Working with the Media
Pitching B-roll to Local Television Stations

Updated: 6.1.06

What is b-roll?

In a television news segment, b-roll is the video that is shown while an anchor or reporter is narrating the story. A standard television news story includes: 1) a reporter's narration, known as the voice over, or VO; 2) b-roll, or the video that accompanies the narration; and 3) sound bites, or interviews with various people related to the story.

Why is b-roll important to TV reporters who are covering a story such as the Covering Kids & Families Back-to-School Campaign?

Ideally, when you are watching a TV news story, reporters want the words that viewers hear and the pictures they see to match and convey the same message. For instance, when you are watching a story about Covering Kids & Families and hearing one of our core message points: "Health care coverage helps keep children healthy... and healthy students are better prepared to learn," the reporter may choose to show b-roll of a child at a doctor's office or kids learning in a classroom during the narration. B-roll helps us make certain that TV reporters effectively convey Covering Kids & Families key messages. Some b-roll images that viewers might see in a Covering Kids & Families story include:

Children and doctors during a checkup
Young athletes playing school sports
Parents caring for their children
Kids boarding a school bus
Students learning in a classroom
Covering Kids & Families outreach events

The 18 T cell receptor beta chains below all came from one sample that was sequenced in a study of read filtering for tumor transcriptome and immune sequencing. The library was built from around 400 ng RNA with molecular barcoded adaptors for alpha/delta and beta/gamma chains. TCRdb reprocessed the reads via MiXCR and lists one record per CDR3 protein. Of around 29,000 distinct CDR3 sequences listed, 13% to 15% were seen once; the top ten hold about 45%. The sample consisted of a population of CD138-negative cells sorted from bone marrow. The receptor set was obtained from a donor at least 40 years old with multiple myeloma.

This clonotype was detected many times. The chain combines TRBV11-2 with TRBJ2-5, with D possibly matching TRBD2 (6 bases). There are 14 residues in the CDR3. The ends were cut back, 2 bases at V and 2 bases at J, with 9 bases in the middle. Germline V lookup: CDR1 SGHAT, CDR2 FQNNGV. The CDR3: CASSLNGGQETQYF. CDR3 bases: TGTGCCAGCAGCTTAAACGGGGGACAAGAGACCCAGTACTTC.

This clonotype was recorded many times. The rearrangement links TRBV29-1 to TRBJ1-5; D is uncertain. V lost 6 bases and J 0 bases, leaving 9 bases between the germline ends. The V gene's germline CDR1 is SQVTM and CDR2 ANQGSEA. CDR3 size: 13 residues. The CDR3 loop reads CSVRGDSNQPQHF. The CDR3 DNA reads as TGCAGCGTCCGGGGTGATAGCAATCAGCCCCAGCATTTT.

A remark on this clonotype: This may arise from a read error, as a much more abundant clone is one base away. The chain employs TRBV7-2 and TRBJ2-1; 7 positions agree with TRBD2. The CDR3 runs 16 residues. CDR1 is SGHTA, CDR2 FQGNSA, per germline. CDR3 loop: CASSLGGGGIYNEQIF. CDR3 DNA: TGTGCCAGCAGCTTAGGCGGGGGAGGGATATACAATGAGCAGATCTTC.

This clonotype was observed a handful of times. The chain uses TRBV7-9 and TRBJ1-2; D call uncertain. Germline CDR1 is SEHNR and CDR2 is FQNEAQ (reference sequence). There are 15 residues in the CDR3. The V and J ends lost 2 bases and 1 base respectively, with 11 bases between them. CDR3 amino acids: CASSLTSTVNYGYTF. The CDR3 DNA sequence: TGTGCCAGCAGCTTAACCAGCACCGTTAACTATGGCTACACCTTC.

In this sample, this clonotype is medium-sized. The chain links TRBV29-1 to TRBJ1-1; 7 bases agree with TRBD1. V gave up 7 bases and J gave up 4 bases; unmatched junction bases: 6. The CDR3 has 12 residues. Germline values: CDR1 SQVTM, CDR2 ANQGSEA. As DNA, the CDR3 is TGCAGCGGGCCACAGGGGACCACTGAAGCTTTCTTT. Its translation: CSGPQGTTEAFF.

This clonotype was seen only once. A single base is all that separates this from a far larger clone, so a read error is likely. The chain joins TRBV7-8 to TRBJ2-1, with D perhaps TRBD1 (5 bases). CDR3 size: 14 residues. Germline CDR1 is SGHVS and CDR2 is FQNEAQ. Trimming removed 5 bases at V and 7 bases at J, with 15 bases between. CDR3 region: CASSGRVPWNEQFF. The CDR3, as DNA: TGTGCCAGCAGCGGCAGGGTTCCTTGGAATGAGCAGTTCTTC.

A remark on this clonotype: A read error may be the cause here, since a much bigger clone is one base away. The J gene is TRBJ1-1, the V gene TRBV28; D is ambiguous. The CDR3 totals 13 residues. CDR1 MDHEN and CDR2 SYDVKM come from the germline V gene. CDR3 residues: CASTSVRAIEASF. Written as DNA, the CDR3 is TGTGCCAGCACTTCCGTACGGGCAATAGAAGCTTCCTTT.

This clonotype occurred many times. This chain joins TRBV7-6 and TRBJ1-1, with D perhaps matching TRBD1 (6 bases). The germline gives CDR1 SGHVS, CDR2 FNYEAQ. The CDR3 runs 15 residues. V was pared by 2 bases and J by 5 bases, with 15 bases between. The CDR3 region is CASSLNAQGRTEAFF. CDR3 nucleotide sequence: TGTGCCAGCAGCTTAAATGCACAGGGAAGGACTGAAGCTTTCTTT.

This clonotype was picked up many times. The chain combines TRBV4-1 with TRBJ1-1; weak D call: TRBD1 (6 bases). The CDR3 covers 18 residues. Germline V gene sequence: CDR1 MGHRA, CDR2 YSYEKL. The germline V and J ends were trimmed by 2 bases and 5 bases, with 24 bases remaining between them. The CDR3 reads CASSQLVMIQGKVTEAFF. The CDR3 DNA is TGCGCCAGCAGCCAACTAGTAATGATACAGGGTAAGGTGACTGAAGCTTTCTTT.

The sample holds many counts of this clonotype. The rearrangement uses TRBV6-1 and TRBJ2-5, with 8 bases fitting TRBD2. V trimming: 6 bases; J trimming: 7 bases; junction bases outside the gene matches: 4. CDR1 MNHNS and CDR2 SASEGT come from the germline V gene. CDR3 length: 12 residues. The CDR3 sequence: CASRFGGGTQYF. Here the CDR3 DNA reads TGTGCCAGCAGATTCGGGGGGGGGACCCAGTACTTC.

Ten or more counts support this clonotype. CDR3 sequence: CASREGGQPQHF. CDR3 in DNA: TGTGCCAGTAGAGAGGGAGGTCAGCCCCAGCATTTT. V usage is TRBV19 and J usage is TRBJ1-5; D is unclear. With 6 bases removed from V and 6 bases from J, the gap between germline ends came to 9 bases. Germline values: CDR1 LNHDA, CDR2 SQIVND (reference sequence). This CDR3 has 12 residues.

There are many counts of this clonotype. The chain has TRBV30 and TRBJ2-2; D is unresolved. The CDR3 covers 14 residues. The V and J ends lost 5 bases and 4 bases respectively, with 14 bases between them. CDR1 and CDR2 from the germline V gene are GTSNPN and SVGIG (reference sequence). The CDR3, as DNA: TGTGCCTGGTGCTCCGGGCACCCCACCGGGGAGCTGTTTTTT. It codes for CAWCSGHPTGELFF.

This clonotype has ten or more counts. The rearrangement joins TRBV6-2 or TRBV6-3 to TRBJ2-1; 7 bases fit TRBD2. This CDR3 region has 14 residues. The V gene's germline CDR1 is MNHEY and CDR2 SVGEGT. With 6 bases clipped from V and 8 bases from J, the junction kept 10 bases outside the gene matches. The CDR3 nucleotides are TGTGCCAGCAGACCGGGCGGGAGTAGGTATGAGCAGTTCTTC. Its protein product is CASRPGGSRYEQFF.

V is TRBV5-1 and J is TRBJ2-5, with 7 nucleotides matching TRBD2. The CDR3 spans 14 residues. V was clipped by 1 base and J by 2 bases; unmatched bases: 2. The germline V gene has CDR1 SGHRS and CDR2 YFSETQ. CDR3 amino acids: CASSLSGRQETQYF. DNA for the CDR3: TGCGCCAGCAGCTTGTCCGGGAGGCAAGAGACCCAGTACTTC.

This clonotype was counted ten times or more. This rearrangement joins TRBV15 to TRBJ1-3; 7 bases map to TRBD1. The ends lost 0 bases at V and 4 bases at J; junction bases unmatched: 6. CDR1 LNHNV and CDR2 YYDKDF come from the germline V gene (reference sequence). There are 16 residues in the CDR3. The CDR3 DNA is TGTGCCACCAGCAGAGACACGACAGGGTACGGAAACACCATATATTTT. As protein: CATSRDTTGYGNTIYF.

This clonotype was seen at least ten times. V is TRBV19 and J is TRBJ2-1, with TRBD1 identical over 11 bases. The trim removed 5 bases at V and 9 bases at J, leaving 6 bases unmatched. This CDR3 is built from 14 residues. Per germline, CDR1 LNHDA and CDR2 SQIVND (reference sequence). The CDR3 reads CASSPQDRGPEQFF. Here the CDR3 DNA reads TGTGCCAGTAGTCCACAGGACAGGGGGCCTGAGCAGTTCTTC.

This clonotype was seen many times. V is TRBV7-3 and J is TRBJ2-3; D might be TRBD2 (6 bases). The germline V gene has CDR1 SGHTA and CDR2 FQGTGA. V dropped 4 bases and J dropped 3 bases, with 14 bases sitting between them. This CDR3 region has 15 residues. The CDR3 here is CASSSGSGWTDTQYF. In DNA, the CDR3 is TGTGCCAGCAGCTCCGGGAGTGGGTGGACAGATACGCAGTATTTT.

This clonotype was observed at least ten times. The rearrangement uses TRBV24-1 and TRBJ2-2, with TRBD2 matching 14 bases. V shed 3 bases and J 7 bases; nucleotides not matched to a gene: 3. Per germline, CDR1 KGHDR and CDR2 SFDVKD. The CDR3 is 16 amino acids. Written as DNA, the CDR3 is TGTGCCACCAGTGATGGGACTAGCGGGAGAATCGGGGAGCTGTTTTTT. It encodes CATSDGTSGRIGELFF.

How can b-roll help your local Covering Kids & Families Back-to-School Campaign effort?

Because many television stations do not have tape libraries with stock footage of children and students or cannot send out a camera crew to cover every news story, Covering Kids & Families distributes broadcast-quality b-roll to TV outlets and interested grantees. B-roll provides reporters with the images of happy, healthy children that convey the peace of mind that families can feel when they enroll their kids in low-cost or free health coverage. Letting TV stations know that you will be offering broadcast-quality b-roll might entice them to attend your event.

How do you pitch b-roll?

1. Call area TV stations and ask to speak with the assignment editor, satellite producer or the newsroom staff person who coordinates satellite feeds. (See Do's and Don'ts for Media Pitching.)

2. Customize the following template pitch points for use in your city. **Stay tuned to the Covering Kids & Families listserv for information regarding the date, time and satellite coordinates for the feed.**

3. Follow up with newsroom contacts to see if they have additional questions about Covering Kids & Families or your coalition's efforts.

4. If the station is running a story, do not forget to set your VCR! Tracking the media coverage of your efforts will help you evaluate your campaign.